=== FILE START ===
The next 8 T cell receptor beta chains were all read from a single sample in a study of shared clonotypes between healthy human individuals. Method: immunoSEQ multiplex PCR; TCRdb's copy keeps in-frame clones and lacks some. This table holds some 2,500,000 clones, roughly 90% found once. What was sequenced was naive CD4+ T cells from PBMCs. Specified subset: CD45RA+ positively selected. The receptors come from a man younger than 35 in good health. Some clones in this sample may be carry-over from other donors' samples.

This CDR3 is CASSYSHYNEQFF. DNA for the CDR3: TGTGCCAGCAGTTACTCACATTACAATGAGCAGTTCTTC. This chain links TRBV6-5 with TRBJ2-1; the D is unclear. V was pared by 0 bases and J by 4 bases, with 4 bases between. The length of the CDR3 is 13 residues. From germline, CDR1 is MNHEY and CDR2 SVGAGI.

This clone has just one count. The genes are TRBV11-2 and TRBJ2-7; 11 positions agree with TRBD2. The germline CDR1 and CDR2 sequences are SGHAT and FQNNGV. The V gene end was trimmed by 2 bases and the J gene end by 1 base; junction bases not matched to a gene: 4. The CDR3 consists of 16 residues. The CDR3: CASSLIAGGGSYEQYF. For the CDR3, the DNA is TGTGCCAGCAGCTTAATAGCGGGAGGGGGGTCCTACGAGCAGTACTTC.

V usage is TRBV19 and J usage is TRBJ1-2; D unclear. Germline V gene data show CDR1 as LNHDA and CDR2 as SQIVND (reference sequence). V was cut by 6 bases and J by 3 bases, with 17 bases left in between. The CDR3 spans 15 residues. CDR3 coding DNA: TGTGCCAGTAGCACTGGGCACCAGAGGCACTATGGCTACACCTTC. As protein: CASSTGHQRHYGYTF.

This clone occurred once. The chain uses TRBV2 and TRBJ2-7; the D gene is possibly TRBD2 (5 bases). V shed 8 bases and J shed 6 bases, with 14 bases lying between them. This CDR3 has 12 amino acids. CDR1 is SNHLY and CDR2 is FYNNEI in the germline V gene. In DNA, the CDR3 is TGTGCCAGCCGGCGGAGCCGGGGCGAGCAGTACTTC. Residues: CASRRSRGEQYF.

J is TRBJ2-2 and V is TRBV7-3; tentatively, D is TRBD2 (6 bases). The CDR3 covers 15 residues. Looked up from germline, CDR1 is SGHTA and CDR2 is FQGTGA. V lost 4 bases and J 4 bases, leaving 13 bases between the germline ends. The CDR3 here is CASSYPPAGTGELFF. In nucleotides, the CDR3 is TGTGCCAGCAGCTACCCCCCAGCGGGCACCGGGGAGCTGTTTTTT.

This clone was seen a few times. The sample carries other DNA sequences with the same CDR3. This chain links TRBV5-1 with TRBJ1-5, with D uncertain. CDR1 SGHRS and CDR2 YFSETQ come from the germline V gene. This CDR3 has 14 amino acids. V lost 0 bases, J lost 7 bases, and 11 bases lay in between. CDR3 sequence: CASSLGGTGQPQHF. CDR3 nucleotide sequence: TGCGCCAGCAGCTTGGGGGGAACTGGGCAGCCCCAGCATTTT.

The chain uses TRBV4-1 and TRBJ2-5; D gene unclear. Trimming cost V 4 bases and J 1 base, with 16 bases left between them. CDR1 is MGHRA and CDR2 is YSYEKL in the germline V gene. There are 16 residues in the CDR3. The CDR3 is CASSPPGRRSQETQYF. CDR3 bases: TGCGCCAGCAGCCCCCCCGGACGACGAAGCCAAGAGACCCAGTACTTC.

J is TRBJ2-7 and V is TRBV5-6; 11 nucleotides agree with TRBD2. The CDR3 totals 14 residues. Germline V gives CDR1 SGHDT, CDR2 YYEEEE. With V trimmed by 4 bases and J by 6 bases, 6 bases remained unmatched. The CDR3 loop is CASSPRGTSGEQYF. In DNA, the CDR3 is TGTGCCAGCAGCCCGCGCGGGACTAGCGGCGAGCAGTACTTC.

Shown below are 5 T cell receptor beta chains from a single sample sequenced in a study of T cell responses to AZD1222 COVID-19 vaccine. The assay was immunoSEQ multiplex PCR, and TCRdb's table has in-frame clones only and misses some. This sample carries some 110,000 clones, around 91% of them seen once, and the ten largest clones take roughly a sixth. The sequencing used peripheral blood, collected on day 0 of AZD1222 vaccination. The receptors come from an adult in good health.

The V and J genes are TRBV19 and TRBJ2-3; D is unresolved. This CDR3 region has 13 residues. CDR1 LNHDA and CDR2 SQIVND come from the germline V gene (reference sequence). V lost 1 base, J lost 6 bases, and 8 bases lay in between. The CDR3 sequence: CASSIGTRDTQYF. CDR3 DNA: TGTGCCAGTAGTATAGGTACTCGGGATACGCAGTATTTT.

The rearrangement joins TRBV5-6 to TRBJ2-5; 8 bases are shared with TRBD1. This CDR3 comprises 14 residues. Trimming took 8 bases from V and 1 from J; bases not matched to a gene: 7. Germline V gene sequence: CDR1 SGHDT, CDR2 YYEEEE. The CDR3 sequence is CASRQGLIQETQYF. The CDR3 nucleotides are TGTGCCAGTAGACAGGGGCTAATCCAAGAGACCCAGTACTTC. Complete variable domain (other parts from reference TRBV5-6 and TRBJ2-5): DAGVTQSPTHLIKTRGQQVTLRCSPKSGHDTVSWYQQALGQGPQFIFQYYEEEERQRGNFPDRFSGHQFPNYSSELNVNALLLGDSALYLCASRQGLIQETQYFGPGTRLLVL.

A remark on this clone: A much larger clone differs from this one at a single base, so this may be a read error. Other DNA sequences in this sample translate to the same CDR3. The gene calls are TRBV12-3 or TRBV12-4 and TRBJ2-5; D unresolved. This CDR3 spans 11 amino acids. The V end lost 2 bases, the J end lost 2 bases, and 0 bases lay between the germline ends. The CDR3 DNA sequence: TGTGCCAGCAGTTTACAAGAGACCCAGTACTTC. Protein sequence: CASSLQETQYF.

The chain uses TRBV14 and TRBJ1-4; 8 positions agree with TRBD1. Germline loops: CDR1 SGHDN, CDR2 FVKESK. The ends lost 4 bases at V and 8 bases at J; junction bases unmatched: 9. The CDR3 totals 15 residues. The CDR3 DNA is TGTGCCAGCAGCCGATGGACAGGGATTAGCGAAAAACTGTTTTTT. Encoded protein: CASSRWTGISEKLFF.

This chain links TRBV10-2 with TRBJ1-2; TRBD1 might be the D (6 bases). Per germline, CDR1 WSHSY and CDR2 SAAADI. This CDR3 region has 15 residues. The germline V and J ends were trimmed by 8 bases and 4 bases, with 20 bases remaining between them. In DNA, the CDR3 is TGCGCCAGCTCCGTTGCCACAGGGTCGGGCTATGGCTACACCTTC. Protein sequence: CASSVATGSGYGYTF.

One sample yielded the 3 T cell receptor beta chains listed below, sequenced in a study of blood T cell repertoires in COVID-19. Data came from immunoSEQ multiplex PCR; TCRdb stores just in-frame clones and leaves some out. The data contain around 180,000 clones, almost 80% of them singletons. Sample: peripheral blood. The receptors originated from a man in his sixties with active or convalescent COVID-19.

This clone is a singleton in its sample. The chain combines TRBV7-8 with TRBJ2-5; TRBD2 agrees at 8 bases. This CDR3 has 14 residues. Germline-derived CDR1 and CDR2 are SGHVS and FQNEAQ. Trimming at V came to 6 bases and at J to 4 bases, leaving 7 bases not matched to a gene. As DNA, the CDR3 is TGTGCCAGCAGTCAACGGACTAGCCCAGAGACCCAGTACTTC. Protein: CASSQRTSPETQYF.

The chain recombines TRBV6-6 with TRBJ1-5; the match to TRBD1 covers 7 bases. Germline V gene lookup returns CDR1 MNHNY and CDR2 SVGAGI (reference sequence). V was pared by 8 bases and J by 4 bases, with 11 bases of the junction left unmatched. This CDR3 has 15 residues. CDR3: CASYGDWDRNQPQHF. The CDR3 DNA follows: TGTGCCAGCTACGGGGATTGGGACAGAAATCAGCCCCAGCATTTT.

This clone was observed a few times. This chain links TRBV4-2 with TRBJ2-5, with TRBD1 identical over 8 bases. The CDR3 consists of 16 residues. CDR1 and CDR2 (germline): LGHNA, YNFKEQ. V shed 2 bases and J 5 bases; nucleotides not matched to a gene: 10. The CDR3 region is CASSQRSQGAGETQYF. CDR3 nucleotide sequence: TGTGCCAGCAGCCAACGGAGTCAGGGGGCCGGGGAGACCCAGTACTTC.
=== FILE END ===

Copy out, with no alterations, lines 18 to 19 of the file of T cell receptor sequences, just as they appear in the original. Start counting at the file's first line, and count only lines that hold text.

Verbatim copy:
The chain recombines TRBV6-6 with TRBJ1-5; the match to TRBD1 covers 7 bases. Germline V gene lookup returns CDR1 MNHNY and CDR2 SVGAGI (reference sequence). V was pared by 8 bases and J by 4 bases, with 11 bases of the junction left unmatched. This CDR3 has 15 residues. CDR3: CASYGDWDRNQPQHF. The CDR3 DNA follows: TGTGCCAGCTACGGGGATTGGGACAGAAATCAGCCCCAGCATTTT.

This clone was observed a few times. This chain links TRBV4-2 with TRBJ2-5, with TRBD1 identical over 8 bases. The CDR3 consists of 16 residues. CDR1 and CDR2 (germline): LGHNA, YNFKEQ. V shed 2 bases and J 5 bases; nucleotides not matched to a gene: 10. The CDR3 region is CASSQRSQGAGETQYF. CDR3 nucleotide sequence: TGTGCCAGCAGCCAACGGAGTCAGGGGGCCGGGGAGACCCAGTACTTC.